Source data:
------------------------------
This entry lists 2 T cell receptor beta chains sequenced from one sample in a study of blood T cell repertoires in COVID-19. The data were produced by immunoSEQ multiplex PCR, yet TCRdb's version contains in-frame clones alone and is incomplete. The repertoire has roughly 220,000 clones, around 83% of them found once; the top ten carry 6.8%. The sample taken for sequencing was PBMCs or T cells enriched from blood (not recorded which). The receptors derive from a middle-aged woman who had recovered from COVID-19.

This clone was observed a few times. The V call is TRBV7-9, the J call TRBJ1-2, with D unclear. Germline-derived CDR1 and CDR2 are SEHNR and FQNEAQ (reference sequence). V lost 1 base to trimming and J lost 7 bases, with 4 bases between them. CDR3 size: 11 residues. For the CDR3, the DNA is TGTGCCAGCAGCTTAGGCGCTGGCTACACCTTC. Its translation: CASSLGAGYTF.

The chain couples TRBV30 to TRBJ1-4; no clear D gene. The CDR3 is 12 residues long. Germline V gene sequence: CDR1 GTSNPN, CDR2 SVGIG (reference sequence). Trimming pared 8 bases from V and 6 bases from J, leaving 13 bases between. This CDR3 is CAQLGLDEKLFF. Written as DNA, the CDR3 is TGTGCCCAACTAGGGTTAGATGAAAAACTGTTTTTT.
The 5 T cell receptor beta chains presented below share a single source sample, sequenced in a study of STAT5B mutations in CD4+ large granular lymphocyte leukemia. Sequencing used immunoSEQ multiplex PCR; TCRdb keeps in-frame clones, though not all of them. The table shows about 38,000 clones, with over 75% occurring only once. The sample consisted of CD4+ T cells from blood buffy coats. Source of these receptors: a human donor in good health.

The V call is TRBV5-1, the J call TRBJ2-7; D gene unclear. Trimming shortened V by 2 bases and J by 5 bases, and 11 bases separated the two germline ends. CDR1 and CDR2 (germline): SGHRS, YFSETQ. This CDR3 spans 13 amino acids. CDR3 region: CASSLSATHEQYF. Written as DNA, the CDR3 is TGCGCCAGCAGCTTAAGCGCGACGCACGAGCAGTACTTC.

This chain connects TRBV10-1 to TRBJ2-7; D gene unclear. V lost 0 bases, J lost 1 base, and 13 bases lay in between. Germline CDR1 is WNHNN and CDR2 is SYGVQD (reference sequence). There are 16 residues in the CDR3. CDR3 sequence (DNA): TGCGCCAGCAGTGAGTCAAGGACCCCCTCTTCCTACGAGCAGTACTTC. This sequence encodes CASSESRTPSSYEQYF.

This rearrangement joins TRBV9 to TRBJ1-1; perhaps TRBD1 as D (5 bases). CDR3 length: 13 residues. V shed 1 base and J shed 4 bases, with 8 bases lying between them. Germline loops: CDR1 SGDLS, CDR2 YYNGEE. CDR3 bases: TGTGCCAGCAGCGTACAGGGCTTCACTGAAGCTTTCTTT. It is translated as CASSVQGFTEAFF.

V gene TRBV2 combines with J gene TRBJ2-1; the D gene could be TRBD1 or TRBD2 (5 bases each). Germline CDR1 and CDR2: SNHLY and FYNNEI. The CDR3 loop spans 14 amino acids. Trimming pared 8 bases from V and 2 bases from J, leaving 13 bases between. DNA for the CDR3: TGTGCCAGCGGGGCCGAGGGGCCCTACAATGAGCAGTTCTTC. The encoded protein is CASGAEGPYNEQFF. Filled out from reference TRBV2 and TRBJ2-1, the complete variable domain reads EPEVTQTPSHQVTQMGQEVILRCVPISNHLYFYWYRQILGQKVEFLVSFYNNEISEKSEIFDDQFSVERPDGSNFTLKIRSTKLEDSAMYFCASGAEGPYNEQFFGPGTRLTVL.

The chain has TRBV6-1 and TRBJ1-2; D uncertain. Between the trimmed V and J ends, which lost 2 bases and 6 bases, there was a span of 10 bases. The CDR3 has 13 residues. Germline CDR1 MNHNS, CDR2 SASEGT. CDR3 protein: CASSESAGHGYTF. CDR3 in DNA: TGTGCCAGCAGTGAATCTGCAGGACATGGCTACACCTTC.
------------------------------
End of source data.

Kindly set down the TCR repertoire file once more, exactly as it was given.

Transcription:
This entry lists 2 T cell receptor beta chains sequenced from one sample in a study of blood T cell repertoires in COVID-19. The data were produced by immunoSEQ multiplex PCR, yet TCRdb's version contains in-frame clones alone and is incomplete. The repertoire has roughly 220,000 clones, around 83% of them found once; the top ten carry 6.8%. The sample taken for sequencing was PBMCs or T cells enriched from blood (not recorded which). The receptors derive from a middle-aged woman who had recovered from COVID-19.

This clone was observed a few times. The V call is TRBV7-9, the J call TRBJ1-2, with D unclear. Germline-derived CDR1 and CDR2 are SEHNR and FQNEAQ (reference sequence). V lost 1 base to trimming and J lost 7 bases, with 4 bases between them. CDR3 size: 11 residues. For the CDR3, the DNA is TGTGCCAGCAGCTTAGGCGCTGGCTACACCTTC. Its translation: CASSLGAGYTF.

The chain couples TRBV30 to TRBJ1-4; no clear D gene. The CDR3 is 12 residues long. Germline V gene sequence: CDR1 GTSNPN, CDR2 SVGIG (reference sequence). Trimming pared 8 bases from V and 6 bases from J, leaving 13 bases between. This CDR3 is CAQLGLDEKLFF. Written as DNA, the CDR3 is TGTGCCCAACTAGGGTTAGATGAAAAACTGTTTTTT.
The 5 T cell receptor beta chains presented below share a single source sample, sequenced in a study of STAT5B mutations in CD4+ large granular lymphocyte leukemia. Sequencing used immunoSEQ multiplex PCR; TCRdb keeps in-frame clones, though not all of them. The table shows about 38,000 clones, with over 75% occurring only once. The sample consisted of CD4+ T cells from blood buffy coats. Source of these receptors: a human donor in good health.

The V call is TRBV5-1, the J call TRBJ2-7; D gene unclear. Trimming shortened V by 2 bases and J by 5 bases, and 11 bases separated the two germline ends. CDR1 and CDR2 (germline): SGHRS, YFSETQ. This CDR3 spans 13 amino acids. CDR3 region: CASSLSATHEQYF. Written as DNA, the CDR3 is TGCGCCAGCAGCTTAAGCGCGACGCACGAGCAGTACTTC.

This chain connects TRBV10-1 to TRBJ2-7; D gene unclear. V lost 0 bases, J lost 1 base, and 13 bases lay in between. Germline CDR1 is WNHNN and CDR2 is SYGVQD (reference sequence). There are 16 residues in the CDR3. CDR3 sequence (DNA): TGCGCCAGCAGTGAGTCAAGGACCCCCTCTTCCTACGAGCAGTACTTC. This sequence encodes CASSESRTPSSYEQYF.

This rearrangement joins TRBV9 to TRBJ1-1; perhaps TRBD1 as D (5 bases). CDR3 length: 13 residues. V shed 1 base and J shed 4 bases, with 8 bases lying between them. Germline loops: CDR1 SGDLS, CDR2 YYNGEE. CDR3 bases: TGTGCCAGCAGCGTACAGGGCTTCACTGAAGCTTTCTTT. It is translated as CASSVQGFTEAFF.

V gene TRBV2 combines with J gene TRBJ2-1; the D gene could be TRBD1 or TRBD2 (5 bases each). Germline CDR1 and CDR2: SNHLY and FYNNEI. The CDR3 loop spans 14 amino acids. Trimming pared 8 bases from V and 2 bases from J, leaving 13 bases between. DNA for the CDR3: TGTGCCAGCGGGGCCGAGGGGCCCTACAATGAGCAGTTCTTC. The encoded protein is CASGAEGPYNEQFF. Filled out from reference TRBV2 and TRBJ2-1, the complete variable domain reads EPEVTQTPSHQVTQMGQEVILRCVPISNHLYFYWYRQILGQKVEFLVSFYNNEISEKSEIFDDQFSVERPDGSNFTLKIRSTKLEDSAMYFCASGAEGPYNEQFFGPGTRLTVL.

The chain has TRBV6-1 and TRBJ1-2; D uncertain. Between the trimmed V and J ends, which lost 2 bases and 6 bases, there was a span of 10 bases. The CDR3 has 13 residues. Germline CDR1 MNHNS, CDR2 SASEGT. CDR3 protein: CASSESAGHGYTF. CDR3 in DNA: TGTGCCAGCAGTGAATCTGCAGGACATGGCTACACCTTC.